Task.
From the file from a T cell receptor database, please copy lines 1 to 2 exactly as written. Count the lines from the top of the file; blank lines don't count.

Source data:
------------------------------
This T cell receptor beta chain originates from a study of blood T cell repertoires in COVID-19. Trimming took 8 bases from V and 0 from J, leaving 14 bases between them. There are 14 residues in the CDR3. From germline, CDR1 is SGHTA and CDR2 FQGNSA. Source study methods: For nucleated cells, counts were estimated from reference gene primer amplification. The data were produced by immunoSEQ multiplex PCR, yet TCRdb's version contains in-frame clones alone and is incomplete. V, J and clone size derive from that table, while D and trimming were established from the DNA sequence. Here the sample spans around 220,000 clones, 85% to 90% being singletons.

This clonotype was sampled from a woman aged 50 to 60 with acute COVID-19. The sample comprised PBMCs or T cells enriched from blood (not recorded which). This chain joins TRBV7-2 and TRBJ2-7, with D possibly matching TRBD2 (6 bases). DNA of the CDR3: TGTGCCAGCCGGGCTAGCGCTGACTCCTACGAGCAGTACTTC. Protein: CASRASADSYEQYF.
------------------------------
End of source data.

This T cell receptor beta chain originates from a study of blood T cell repertoires in COVID-19. Trimming took 8 bases from V and 0 from J, leaving 14 bases between them. There are 14 residues in the CDR3. From germline, CDR1 is SGHTA and CDR2 FQGNSA. Source study methods: For nucleated cells, counts were estimated from reference gene primer amplification. The data were produced by immunoSEQ multiplex PCR, yet TCRdb's version contains in-frame clones alone and is incomplete. V, J and clone size derive from that table, while D and trimming were established from the DNA sequence. Here the sample spans around 220,000 clones, 85% to 90% being singletons.

This clonotype was sampled from a woman aged 50 to 60 with acute COVID-19. The sample comprised PBMCs or T cells enriched from blood (not recorded which). This chain joins TRBV7-2 and TRBJ2-7, with D possibly matching TRBD2 (6 bases). DNA of the CDR3: TGTGCCAGCCGGGCTAGCGCTGACTCCTACGAGCAGTACTTC. Protein: CASRASADSYEQYF.